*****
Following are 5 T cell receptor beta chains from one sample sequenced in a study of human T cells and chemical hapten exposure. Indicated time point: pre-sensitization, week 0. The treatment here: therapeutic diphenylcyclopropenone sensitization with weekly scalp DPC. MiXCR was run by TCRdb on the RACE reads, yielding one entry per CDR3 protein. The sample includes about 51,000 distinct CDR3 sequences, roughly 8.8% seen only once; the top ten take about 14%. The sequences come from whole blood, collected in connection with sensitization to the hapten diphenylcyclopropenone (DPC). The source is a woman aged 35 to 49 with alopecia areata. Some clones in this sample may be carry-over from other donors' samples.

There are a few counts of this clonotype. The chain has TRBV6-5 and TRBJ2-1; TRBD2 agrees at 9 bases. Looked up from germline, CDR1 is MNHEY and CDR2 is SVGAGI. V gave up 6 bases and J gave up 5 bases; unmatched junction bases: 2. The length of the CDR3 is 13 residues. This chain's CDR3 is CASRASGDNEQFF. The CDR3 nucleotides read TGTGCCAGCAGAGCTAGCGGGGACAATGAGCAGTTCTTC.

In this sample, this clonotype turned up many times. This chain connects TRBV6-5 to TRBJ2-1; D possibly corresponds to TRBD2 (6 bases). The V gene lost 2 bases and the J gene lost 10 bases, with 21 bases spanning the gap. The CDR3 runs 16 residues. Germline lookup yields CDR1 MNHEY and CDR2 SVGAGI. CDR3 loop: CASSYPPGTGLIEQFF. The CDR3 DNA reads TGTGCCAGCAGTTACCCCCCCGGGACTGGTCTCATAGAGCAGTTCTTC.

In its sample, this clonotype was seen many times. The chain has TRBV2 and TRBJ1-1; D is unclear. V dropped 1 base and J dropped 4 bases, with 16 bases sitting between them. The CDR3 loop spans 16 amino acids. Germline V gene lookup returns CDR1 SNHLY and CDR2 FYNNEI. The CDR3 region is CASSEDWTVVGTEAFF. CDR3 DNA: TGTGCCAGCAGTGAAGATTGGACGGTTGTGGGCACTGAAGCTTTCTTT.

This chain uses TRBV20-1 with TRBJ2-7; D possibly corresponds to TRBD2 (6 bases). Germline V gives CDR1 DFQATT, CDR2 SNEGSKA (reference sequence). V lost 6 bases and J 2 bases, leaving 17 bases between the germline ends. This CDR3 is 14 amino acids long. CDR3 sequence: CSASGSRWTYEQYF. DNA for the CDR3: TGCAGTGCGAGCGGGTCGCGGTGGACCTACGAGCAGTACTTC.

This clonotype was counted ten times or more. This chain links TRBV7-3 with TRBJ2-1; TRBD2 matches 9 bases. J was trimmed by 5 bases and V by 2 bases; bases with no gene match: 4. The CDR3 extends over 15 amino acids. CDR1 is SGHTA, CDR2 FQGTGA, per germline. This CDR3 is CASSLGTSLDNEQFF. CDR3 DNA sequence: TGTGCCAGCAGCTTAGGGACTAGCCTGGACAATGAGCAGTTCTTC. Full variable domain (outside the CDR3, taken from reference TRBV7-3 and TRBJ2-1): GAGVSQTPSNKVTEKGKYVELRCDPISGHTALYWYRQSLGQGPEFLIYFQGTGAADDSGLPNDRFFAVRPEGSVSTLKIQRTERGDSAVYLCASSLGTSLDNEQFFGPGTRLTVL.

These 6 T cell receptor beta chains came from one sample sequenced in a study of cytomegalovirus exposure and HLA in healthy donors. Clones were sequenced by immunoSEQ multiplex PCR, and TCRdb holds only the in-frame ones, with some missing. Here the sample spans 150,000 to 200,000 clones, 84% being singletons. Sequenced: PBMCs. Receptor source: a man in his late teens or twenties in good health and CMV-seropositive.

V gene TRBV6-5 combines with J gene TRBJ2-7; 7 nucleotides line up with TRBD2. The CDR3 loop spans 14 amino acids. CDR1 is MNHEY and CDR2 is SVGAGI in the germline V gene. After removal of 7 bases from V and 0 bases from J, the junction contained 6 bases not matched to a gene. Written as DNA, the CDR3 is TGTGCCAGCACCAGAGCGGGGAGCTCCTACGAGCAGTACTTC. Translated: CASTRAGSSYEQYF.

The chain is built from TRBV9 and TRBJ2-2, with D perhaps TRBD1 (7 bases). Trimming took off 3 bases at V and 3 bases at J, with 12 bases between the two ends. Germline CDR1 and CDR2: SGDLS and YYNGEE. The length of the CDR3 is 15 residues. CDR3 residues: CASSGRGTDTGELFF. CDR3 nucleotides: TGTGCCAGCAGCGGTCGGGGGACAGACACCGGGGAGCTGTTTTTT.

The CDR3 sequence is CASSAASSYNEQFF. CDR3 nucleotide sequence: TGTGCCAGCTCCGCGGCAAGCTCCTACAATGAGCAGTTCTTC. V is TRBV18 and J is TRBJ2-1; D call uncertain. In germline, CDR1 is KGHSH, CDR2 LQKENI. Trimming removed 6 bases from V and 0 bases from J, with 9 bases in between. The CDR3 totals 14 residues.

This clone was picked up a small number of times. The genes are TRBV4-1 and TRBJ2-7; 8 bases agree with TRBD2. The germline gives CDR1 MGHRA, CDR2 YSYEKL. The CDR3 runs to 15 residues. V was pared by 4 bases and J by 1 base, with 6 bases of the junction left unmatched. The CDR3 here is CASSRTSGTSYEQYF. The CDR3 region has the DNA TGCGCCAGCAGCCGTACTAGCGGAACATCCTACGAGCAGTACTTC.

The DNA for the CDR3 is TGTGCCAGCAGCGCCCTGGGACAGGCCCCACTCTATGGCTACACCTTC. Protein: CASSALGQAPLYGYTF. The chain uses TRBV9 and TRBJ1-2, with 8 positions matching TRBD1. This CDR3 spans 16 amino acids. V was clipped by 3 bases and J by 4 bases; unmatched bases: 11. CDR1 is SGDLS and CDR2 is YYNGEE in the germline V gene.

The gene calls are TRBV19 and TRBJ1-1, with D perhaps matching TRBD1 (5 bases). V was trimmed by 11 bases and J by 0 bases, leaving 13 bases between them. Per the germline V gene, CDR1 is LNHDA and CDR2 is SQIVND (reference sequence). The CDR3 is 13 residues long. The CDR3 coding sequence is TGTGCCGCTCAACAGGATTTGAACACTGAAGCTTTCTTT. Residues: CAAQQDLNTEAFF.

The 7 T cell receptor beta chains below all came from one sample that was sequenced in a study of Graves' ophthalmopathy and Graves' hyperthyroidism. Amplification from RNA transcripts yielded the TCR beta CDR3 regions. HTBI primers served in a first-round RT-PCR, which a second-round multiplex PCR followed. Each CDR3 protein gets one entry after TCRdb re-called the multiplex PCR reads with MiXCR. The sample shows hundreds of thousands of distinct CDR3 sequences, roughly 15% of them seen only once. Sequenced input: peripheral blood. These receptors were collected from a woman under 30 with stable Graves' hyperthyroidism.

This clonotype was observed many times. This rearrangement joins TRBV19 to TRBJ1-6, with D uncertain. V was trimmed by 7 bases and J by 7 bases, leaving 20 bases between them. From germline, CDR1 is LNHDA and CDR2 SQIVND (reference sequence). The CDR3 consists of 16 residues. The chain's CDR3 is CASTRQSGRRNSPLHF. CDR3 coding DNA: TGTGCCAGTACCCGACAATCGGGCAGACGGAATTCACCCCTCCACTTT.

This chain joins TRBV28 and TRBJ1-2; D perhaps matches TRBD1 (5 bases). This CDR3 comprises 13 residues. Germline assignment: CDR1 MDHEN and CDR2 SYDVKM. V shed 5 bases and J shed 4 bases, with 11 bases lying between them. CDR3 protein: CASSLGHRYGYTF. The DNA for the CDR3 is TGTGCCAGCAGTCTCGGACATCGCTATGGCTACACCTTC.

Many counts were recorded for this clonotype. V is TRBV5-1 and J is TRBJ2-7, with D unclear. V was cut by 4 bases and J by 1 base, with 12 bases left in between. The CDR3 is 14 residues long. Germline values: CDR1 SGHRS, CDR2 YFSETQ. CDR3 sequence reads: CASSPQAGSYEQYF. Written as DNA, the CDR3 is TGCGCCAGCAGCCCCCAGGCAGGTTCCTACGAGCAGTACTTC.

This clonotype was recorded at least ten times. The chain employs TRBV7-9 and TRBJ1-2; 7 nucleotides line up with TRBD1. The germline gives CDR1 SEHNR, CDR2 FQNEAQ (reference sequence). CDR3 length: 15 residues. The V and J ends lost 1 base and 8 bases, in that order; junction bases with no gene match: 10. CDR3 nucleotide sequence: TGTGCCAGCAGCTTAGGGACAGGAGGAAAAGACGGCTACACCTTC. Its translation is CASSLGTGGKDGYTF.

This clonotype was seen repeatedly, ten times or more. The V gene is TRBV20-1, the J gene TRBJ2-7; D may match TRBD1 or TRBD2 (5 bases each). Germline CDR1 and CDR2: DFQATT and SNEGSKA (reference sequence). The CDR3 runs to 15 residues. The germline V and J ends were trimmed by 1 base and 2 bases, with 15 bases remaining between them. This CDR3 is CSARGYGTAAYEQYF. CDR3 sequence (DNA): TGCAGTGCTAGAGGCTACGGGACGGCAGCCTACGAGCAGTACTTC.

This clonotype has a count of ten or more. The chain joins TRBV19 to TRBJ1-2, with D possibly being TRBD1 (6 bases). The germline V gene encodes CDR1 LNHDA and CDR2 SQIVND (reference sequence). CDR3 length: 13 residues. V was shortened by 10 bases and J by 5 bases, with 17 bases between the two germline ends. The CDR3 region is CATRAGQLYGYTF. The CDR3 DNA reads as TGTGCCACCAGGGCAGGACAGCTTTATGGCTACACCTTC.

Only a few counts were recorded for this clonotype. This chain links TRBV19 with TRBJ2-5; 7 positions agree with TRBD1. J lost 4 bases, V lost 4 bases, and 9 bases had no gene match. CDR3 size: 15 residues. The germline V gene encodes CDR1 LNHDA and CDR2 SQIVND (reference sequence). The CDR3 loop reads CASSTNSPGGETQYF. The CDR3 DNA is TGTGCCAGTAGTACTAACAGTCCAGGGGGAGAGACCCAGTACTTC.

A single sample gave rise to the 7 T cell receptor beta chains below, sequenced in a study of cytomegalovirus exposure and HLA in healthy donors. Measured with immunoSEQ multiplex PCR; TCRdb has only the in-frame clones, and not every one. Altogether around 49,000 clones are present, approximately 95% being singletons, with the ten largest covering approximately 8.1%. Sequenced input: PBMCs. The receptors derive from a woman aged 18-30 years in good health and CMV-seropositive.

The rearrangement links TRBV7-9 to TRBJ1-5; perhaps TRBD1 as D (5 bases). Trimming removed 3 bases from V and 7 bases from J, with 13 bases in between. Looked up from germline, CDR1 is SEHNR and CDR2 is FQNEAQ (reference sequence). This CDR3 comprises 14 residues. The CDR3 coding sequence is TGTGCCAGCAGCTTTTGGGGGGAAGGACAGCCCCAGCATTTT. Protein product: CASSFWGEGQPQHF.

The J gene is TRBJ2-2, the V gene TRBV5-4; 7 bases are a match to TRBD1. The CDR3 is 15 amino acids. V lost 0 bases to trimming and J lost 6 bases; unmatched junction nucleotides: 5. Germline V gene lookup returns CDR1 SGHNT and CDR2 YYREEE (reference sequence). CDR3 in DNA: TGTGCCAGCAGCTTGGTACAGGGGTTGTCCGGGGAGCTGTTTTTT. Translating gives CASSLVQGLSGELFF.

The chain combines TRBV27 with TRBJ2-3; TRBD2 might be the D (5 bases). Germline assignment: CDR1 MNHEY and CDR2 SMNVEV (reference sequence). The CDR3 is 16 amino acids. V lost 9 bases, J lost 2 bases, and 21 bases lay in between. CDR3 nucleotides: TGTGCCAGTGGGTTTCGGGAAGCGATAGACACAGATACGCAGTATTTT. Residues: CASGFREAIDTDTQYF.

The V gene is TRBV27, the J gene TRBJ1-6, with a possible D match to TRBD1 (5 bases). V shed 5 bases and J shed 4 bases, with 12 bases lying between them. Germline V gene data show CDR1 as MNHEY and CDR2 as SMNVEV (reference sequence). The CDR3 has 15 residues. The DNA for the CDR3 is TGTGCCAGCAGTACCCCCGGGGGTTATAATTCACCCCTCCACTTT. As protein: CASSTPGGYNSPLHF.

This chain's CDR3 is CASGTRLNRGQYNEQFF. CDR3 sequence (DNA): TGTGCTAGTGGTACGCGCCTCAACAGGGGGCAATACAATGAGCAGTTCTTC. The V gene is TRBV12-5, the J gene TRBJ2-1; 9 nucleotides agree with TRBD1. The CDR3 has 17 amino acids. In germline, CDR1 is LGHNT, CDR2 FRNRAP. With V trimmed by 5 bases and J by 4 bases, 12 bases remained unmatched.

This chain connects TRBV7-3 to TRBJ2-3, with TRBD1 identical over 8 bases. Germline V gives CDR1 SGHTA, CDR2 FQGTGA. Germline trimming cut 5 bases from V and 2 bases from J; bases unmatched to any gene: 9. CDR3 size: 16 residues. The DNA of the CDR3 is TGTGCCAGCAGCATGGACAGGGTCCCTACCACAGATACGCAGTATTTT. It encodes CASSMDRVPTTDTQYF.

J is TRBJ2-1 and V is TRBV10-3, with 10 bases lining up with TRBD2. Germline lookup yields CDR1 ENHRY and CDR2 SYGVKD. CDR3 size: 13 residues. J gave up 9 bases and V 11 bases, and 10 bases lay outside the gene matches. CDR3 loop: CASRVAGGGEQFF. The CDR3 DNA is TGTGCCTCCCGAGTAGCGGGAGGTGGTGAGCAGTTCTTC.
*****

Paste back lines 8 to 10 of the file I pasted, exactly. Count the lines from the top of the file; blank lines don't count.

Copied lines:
V gene TRBV6-5 combines with J gene TRBJ2-7; 7 nucleotides line up with TRBD2. The CDR3 loop spans 14 amino acids. CDR1 is MNHEY and CDR2 is SVGAGI in the germline V gene. After removal of 7 bases from V and 0 bases from J, the junction contained 6 bases not matched to a gene. Written as DNA, the CDR3 is TGTGCCAGCACCAGAGCGGGGAGCTCCTACGAGCAGTACTTC. Translated: CASTRAGSSYEQYF.

The chain is built from TRBV9 and TRBJ2-2, with D perhaps TRBD1 (7 bases). Trimming took off 3 bases at V and 3 bases at J, with 12 bases between the two ends. Germline CDR1 and CDR2: SGDLS and YYNGEE. The length of the CDR3 is 15 residues. CDR3 residues: CASSGRGTDTGELFF. CDR3 nucleotides: TGTGCCAGCAGCGGTCGGGGGACAGACACCGGGGAGCTGTTTTTT.

The CDR3 sequence is CASSAASSYNEQFF. CDR3 nucleotide sequence: TGTGCCAGCTCCGCGGCAAGCTCCTACAATGAGCAGTTCTTC. V is TRBV18 and J is TRBJ2-1; D call uncertain. In germline, CDR1 is KGHSH, CDR2 LQKENI. Trimming removed 6 bases from V and 0 bases from J, with 9 bases in between. The CDR3 totals 14 residues.